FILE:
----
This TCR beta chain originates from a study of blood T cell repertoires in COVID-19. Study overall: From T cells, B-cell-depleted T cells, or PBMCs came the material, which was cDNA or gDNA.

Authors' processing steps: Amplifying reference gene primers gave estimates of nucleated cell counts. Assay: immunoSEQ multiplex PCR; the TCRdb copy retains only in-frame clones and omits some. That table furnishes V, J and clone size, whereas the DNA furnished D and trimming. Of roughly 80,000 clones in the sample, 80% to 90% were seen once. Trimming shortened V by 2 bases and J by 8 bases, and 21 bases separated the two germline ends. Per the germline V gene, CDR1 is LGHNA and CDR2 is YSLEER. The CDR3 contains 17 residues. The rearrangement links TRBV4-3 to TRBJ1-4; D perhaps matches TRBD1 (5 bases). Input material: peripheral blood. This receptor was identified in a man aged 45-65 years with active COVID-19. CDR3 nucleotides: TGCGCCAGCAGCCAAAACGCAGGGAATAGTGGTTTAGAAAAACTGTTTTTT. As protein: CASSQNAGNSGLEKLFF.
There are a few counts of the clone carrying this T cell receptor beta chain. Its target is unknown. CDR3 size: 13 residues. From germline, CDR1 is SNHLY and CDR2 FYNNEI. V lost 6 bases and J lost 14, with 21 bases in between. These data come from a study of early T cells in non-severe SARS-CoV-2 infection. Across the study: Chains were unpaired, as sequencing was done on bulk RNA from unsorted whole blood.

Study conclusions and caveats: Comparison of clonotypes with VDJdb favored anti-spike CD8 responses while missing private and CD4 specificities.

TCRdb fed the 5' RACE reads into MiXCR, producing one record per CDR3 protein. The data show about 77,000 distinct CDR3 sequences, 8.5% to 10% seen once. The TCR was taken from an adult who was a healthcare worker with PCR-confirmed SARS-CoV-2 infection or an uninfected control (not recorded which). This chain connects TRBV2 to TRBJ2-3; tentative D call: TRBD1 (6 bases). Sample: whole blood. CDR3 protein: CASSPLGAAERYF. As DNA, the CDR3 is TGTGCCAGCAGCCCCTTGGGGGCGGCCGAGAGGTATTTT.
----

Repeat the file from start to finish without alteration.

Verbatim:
This TCR beta chain originates from a study of blood T cell repertoires in COVID-19. Study overall: From T cells, B-cell-depleted T cells, or PBMCs came the material, which was cDNA or gDNA.

Authors' processing steps: Amplifying reference gene primers gave estimates of nucleated cell counts. Assay: immunoSEQ multiplex PCR; the TCRdb copy retains only in-frame clones and omits some. That table furnishes V, J and clone size, whereas the DNA furnished D and trimming. Of roughly 80,000 clones in the sample, 80% to 90% were seen once. Trimming shortened V by 2 bases and J by 8 bases, and 21 bases separated the two germline ends. Per the germline V gene, CDR1 is LGHNA and CDR2 is YSLEER. The CDR3 contains 17 residues. The rearrangement links TRBV4-3 to TRBJ1-4; D perhaps matches TRBD1 (5 bases). Input material: peripheral blood. This receptor was identified in a man aged 45-65 years with active COVID-19. CDR3 nucleotides: TGCGCCAGCAGCCAAAACGCAGGGAATAGTGGTTTAGAAAAACTGTTTTTT. As protein: CASSQNAGNSGLEKLFF.
There are a few counts of the clone carrying this T cell receptor beta chain. Its target is unknown. CDR3 size: 13 residues. From germline, CDR1 is SNHLY and CDR2 FYNNEI. V lost 6 bases and J lost 14, with 21 bases in between. These data come from a study of early T cells in non-severe SARS-CoV-2 infection. Across the study: Chains were unpaired, as sequencing was done on bulk RNA from unsorted whole blood.

Study conclusions and caveats: Comparison of clonotypes with VDJdb favored anti-spike CD8 responses while missing private and CD4 specificities.

TCRdb fed the 5' RACE reads into MiXCR, producing one record per CDR3 protein. The data show about 77,000 distinct CDR3 sequences, 8.5% to 10% seen once. The TCR was taken from an adult who was a healthcare worker with PCR-confirmed SARS-CoV-2 infection or an uninfected control (not recorded which). This chain connects TRBV2 to TRBJ2-3; tentative D call: TRBD1 (6 bases). Sample: whole blood. CDR3 protein: CASSPLGAAERYF. As DNA, the CDR3 is TGTGCCAGCAGCCCCTTGGGGGCGGCCGAGAGGTATTTT.